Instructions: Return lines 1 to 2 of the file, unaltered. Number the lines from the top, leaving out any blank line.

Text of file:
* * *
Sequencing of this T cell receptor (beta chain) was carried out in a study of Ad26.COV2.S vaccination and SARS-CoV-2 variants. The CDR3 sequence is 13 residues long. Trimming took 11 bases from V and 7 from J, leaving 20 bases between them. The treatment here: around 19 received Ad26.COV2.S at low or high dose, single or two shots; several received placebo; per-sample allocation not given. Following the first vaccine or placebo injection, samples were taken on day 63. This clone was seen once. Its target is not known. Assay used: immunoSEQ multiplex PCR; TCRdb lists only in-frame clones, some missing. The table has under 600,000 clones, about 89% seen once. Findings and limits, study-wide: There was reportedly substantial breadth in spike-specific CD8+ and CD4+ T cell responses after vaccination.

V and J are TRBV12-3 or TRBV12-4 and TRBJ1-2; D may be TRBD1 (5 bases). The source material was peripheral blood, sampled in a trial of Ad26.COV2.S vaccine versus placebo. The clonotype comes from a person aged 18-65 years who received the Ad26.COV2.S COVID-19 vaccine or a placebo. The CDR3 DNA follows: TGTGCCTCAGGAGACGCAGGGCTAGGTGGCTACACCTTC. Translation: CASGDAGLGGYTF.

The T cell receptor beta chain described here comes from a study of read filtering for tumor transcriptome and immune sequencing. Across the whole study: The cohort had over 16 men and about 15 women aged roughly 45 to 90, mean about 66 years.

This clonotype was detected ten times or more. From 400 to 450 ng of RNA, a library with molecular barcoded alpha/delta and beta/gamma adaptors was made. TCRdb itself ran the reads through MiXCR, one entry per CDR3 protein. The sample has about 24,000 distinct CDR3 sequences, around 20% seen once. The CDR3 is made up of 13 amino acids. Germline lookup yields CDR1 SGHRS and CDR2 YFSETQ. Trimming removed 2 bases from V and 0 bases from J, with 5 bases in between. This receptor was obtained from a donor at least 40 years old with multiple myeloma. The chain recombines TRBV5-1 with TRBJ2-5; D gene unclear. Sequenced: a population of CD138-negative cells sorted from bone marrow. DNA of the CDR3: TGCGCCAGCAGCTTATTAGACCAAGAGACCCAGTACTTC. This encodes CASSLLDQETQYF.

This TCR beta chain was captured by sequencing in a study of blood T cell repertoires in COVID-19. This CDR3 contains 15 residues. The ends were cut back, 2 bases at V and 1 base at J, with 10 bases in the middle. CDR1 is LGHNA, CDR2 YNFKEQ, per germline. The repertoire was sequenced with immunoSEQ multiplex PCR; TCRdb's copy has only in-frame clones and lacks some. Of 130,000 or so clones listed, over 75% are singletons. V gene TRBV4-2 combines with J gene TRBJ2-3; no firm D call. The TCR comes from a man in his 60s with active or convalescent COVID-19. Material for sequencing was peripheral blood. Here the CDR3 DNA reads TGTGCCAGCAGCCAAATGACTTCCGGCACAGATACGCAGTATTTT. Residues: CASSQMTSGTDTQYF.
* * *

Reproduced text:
Sequencing of this T cell receptor (beta chain) was carried out in a study of Ad26.COV2.S vaccination and SARS-CoV-2 variants. The CDR3 sequence is 13 residues long. Trimming took 11 bases from V and 7 from J, leaving 20 bases between them. The treatment here: around 19 received Ad26.COV2.S at low or high dose, single or two shots; several received placebo; per-sample allocation not given. Following the first vaccine or placebo injection, samples were taken on day 63. This clone was seen once. Its target is not known. Assay used: immunoSEQ multiplex PCR; TCRdb lists only in-frame clones, some missing. The table has under 600,000 clones, about 89% seen once. Findings and limits, study-wide: There was reportedly substantial breadth in spike-specific CD8+ and CD4+ T cell responses after vaccination.

V and J are TRBV12-3 or TRBV12-4 and TRBJ1-2; D may be TRBD1 (5 bases). The source material was peripheral blood, sampled in a trial of Ad26.COV2.S vaccine versus placebo. The clonotype comes from a person aged 18-65 years who received the Ad26.COV2.S COVID-19 vaccine or a placebo. The CDR3 DNA follows: TGTGCCTCAGGAGACGCAGGGCTAGGTGGCTACACCTTC. Translation: CASGDAGLGGYTF.